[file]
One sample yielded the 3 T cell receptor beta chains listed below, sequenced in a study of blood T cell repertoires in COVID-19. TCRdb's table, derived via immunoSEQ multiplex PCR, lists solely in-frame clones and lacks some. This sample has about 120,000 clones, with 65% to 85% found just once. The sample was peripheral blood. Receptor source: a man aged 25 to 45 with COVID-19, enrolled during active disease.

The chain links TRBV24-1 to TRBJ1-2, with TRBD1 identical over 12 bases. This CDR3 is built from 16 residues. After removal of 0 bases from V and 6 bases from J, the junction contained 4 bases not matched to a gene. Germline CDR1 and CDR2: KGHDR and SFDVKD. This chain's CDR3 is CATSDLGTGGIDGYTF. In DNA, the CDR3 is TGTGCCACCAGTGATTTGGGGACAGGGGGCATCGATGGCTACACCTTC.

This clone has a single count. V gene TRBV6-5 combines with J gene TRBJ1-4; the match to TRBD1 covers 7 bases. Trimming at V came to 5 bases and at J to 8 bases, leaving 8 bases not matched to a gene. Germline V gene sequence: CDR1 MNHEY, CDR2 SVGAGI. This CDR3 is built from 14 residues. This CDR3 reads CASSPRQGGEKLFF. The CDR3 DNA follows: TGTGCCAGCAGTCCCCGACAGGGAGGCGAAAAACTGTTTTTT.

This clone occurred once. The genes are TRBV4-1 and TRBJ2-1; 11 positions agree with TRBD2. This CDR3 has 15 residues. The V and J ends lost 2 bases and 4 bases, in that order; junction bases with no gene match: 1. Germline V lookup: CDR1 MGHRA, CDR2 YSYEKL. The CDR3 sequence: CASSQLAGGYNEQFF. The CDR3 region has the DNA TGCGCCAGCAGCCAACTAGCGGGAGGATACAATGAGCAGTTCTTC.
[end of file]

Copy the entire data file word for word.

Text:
One sample yielded the 3 T cell receptor beta chains listed below, sequenced in a study of blood T cell repertoires in COVID-19. TCRdb's table, derived via immunoSEQ multiplex PCR, lists solely in-frame clones and lacks some. This sample has about 120,000 clones, with 65% to 85% found just once. The sample was peripheral blood. Receptor source: a man aged 25 to 45 with COVID-19, enrolled during active disease.

The chain links TRBV24-1 to TRBJ1-2, with TRBD1 identical over 12 bases. This CDR3 is built from 16 residues. After removal of 0 bases from V and 6 bases from J, the junction contained 4 bases not matched to a gene. Germline CDR1 and CDR2: KGHDR and SFDVKD. This chain's CDR3 is CATSDLGTGGIDGYTF. In DNA, the CDR3 is TGTGCCACCAGTGATTTGGGGACAGGGGGCATCGATGGCTACACCTTC.

This clone has a single count. V gene TRBV6-5 combines with J gene TRBJ1-4; the match to TRBD1 covers 7 bases. Trimming at V came to 5 bases and at J to 8 bases, leaving 8 bases not matched to a gene. Germline V gene sequence: CDR1 MNHEY, CDR2 SVGAGI. This CDR3 is built from 14 residues. This CDR3 reads CASSPRQGGEKLFF. The CDR3 DNA follows: TGTGCCAGCAGTCCCCGACAGGGAGGCGAAAAACTGTTTTTT.

This clone occurred once. The genes are TRBV4-1 and TRBJ2-1; 11 positions agree with TRBD2. This CDR3 has 15 residues. The V and J ends lost 2 bases and 4 bases, in that order; junction bases with no gene match: 1. Germline V lookup: CDR1 MGHRA, CDR2 YSYEKL. The CDR3 sequence: CASSQLAGGYNEQFF. The CDR3 region has the DNA TGCGCCAGCAGCCAACTAGCGGGAGGATACAATGAGCAGTTCTTC.